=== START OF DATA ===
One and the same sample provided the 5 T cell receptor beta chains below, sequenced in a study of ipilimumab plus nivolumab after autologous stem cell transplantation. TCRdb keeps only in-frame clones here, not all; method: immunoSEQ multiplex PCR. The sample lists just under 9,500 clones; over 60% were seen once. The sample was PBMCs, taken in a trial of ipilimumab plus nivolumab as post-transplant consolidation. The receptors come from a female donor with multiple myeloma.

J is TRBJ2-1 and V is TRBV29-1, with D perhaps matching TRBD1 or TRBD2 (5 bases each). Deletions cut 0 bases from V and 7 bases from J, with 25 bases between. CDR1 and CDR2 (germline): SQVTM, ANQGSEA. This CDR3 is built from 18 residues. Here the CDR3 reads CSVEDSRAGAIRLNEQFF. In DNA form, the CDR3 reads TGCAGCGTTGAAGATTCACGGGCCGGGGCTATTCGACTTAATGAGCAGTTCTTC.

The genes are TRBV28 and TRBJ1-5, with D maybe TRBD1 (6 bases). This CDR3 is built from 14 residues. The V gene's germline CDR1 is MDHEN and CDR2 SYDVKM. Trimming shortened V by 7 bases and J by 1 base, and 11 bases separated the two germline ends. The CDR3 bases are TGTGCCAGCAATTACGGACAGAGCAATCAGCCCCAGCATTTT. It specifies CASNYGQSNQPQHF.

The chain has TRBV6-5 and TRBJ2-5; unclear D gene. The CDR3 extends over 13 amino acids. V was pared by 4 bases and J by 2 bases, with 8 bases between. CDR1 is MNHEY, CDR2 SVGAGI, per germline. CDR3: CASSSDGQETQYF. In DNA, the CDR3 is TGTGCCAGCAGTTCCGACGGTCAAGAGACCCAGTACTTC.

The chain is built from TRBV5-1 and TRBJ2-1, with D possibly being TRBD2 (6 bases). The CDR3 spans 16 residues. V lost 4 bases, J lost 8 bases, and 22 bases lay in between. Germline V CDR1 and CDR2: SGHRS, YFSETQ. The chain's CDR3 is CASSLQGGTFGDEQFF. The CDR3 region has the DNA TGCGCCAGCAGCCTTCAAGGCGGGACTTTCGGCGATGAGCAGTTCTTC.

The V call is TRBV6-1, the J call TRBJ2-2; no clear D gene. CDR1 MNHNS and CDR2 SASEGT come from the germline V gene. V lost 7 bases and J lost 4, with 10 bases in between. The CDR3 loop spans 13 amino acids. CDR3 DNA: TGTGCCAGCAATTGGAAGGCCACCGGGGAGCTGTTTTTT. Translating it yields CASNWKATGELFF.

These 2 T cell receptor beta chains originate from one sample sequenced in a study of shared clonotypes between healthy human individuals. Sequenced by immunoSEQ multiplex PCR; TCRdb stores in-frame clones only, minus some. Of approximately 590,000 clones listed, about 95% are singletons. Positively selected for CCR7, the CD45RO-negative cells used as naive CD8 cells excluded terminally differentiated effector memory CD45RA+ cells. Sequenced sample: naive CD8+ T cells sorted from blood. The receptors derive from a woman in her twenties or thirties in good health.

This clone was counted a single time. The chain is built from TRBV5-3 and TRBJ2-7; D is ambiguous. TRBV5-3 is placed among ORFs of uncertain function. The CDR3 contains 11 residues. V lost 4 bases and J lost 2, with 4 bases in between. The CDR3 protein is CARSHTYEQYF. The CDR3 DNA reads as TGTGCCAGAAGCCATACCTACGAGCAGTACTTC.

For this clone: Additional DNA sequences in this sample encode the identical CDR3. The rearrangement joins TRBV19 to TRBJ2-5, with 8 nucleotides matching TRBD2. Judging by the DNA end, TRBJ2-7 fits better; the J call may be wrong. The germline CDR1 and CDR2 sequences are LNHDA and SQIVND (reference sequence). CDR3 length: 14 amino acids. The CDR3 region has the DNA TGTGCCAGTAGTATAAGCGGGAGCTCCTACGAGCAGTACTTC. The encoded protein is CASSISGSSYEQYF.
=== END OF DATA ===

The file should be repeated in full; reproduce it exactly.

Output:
One and the same sample provided the 5 T cell receptor beta chains below, sequenced in a study of ipilimumab plus nivolumab after autologous stem cell transplantation. TCRdb keeps only in-frame clones here, not all; method: immunoSEQ multiplex PCR. The sample lists just under 9,500 clones; over 60% were seen once. The sample was PBMCs, taken in a trial of ipilimumab plus nivolumab as post-transplant consolidation. The receptors come from a female donor with multiple myeloma.

J is TRBJ2-1 and V is TRBV29-1, with D perhaps matching TRBD1 or TRBD2 (5 bases each). Deletions cut 0 bases from V and 7 bases from J, with 25 bases between. CDR1 and CDR2 (germline): SQVTM, ANQGSEA. This CDR3 is built from 18 residues. Here the CDR3 reads CSVEDSRAGAIRLNEQFF. In DNA form, the CDR3 reads TGCAGCGTTGAAGATTCACGGGCCGGGGCTATTCGACTTAATGAGCAGTTCTTC.

The genes are TRBV28 and TRBJ1-5, with D maybe TRBD1 (6 bases). This CDR3 is built from 14 residues. The V gene's germline CDR1 is MDHEN and CDR2 SYDVKM. Trimming shortened V by 7 bases and J by 1 base, and 11 bases separated the two germline ends. The CDR3 bases are TGTGCCAGCAATTACGGACAGAGCAATCAGCCCCAGCATTTT. It specifies CASNYGQSNQPQHF.

The chain has TRBV6-5 and TRBJ2-5; unclear D gene. The CDR3 extends over 13 amino acids. V was pared by 4 bases and J by 2 bases, with 8 bases between. CDR1 is MNHEY, CDR2 SVGAGI, per germline. CDR3: CASSSDGQETQYF. In DNA, the CDR3 is TGTGCCAGCAGTTCCGACGGTCAAGAGACCCAGTACTTC.

The chain is built from TRBV5-1 and TRBJ2-1, with D possibly being TRBD2 (6 bases). The CDR3 spans 16 residues. V lost 4 bases, J lost 8 bases, and 22 bases lay in between. Germline V CDR1 and CDR2: SGHRS, YFSETQ. The chain's CDR3 is CASSLQGGTFGDEQFF. The CDR3 region has the DNA TGCGCCAGCAGCCTTCAAGGCGGGACTTTCGGCGATGAGCAGTTCTTC.

The V call is TRBV6-1, the J call TRBJ2-2; no clear D gene. CDR1 MNHNS and CDR2 SASEGT come from the germline V gene. V lost 7 bases and J lost 4, with 10 bases in between. The CDR3 loop spans 13 amino acids. CDR3 DNA: TGTGCCAGCAATTGGAAGGCCACCGGGGAGCTGTTTTTT. Translating it yields CASNWKATGELFF.

These 2 T cell receptor beta chains originate from one sample sequenced in a study of shared clonotypes between healthy human individuals. Sequenced by immunoSEQ multiplex PCR; TCRdb stores in-frame clones only, minus some. Of approximately 590,000 clones listed, about 95% are singletons. Positively selected for CCR7, the CD45RO-negative cells used as naive CD8 cells excluded terminally differentiated effector memory CD45RA+ cells. Sequenced sample: naive CD8+ T cells sorted from blood. The receptors derive from a woman in her twenties or thirties in good health.

This clone was counted a single time. The chain is built from TRBV5-3 and TRBJ2-7; D is ambiguous. TRBV5-3 is placed among ORFs of uncertain function. The CDR3 contains 11 residues. V lost 4 bases and J lost 2, with 4 bases in between. The CDR3 protein is CARSHTYEQYF. The CDR3 DNA reads as TGTGCCAGAAGCCATACCTACGAGCAGTACTTC.

For this clone: Additional DNA sequences in this sample encode the identical CDR3. The rearrangement joins TRBV19 to TRBJ2-5, with 8 nucleotides matching TRBD2. Judging by the DNA end, TRBJ2-7 fits better; the J call may be wrong. The germline CDR1 and CDR2 sequences are LNHDA and SQIVND (reference sequence). CDR3 length: 14 amino acids. The CDR3 region has the DNA TGTGCCAGTAGTATAAGCGGGAGCTCCTACGAGCAGTACTTC. The encoded protein is CASSISGSSYEQYF.